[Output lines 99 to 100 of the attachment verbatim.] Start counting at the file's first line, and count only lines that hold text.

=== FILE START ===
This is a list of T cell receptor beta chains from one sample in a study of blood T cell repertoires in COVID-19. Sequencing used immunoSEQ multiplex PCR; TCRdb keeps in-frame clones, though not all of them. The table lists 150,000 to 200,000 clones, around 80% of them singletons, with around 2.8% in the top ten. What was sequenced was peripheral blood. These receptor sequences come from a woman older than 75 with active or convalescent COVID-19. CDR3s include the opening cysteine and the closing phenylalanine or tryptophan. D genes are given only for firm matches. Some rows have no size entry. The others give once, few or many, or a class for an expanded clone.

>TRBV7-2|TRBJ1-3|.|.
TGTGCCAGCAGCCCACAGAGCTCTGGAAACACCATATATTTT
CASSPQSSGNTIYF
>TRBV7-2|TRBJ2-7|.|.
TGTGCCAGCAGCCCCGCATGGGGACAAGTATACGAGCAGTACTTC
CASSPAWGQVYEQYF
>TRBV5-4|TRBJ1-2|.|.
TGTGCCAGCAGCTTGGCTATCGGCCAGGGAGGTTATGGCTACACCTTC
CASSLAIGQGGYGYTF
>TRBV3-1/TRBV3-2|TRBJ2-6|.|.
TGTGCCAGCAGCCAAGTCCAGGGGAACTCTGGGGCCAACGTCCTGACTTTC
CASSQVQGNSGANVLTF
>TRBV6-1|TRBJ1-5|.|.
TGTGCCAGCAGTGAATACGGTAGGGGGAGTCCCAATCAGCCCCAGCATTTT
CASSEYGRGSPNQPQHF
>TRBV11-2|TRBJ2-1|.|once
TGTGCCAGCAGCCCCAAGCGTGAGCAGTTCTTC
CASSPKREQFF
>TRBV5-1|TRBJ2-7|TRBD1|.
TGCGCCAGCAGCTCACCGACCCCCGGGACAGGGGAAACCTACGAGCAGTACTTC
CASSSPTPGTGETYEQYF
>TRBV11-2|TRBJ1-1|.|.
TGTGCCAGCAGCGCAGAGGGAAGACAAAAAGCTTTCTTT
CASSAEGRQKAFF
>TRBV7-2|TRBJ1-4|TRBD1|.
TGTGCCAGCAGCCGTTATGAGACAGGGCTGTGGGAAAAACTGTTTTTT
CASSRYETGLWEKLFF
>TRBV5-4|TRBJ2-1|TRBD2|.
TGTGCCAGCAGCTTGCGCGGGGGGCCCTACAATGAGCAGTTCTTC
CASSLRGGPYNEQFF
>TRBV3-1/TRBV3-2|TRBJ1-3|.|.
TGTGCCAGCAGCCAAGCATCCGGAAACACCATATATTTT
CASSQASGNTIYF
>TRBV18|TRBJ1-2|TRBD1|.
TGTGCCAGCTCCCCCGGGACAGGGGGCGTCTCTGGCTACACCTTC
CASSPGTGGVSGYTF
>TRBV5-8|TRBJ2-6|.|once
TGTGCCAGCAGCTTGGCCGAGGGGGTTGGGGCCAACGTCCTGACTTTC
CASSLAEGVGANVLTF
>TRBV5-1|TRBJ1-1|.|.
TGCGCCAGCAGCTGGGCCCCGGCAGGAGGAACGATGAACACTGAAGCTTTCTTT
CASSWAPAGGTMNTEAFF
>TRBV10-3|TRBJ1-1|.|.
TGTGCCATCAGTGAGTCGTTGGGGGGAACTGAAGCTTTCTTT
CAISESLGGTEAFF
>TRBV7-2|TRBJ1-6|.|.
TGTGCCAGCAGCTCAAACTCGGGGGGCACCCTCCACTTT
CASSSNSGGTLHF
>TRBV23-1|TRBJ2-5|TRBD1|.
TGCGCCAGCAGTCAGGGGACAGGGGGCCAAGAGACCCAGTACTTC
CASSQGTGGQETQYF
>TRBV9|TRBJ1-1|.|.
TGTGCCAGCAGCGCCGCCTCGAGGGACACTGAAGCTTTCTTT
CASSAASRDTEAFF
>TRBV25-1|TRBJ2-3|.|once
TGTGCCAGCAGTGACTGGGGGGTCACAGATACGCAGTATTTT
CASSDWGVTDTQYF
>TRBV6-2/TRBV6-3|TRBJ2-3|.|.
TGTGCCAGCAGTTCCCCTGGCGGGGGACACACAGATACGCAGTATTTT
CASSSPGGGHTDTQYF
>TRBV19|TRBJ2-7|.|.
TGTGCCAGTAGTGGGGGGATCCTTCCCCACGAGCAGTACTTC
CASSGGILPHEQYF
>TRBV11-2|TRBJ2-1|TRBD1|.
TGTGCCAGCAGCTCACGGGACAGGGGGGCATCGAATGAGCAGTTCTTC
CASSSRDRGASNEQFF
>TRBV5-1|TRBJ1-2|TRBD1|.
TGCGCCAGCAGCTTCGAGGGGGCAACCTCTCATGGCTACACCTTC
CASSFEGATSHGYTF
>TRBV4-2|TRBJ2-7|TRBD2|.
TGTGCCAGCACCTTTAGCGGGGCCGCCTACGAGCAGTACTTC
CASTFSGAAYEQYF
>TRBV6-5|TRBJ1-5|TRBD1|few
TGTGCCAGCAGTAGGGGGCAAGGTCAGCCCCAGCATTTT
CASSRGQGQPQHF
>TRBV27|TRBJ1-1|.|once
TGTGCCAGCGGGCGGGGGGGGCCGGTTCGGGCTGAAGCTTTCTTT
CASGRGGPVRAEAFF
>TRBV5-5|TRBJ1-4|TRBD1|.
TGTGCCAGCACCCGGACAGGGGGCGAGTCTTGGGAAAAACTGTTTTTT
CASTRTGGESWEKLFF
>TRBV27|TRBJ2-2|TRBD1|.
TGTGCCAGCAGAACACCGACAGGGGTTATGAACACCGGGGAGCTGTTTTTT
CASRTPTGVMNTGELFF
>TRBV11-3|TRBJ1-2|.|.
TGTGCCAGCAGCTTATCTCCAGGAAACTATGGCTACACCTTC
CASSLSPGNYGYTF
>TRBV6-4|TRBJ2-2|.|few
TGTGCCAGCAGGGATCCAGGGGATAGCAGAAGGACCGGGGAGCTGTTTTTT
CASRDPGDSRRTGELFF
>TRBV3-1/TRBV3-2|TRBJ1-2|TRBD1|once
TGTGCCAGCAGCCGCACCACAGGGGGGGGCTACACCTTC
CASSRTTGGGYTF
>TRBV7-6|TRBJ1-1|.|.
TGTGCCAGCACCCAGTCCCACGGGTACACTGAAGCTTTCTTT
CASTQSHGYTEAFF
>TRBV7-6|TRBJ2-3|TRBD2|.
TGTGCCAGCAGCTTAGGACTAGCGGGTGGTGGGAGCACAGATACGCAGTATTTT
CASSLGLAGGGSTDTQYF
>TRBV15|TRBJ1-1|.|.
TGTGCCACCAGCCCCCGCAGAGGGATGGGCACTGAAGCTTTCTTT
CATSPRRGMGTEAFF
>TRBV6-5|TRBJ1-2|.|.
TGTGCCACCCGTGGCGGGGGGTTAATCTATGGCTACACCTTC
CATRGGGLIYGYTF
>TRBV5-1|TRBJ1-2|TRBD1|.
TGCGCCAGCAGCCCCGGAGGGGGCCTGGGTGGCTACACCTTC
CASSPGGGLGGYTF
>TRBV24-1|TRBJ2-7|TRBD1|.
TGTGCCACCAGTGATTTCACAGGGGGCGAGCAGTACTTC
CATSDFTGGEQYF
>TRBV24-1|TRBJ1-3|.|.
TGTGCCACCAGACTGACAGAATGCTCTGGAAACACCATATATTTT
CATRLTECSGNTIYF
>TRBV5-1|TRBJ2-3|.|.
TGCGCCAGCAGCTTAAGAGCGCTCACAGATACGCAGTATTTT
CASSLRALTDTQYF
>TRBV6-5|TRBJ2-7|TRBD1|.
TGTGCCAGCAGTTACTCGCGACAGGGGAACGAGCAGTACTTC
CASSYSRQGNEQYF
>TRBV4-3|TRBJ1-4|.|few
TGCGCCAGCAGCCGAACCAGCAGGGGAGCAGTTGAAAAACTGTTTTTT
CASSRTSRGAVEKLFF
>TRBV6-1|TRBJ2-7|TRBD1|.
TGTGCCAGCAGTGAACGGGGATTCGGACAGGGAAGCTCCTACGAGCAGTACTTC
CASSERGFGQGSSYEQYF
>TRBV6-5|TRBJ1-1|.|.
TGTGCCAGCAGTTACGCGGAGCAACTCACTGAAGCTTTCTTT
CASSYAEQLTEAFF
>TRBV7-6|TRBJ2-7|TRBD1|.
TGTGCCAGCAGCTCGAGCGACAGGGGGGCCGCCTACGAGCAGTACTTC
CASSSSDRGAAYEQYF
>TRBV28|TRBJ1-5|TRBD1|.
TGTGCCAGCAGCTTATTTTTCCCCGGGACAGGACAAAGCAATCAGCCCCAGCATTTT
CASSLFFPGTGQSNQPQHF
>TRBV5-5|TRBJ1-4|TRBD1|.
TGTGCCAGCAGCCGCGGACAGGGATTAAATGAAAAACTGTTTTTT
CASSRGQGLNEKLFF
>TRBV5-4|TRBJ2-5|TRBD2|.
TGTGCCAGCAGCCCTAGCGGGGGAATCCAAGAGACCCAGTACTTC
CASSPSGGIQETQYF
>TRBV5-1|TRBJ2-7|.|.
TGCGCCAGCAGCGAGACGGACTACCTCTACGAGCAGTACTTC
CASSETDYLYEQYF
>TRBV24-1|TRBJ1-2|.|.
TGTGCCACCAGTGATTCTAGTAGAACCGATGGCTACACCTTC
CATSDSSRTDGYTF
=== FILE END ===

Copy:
TGTGCCAGCAGCTTAGGACTAGCGGGTGGTGGGAGCACAGATACGCAGTATTTT
CASSLGLAGGGSTDTQYF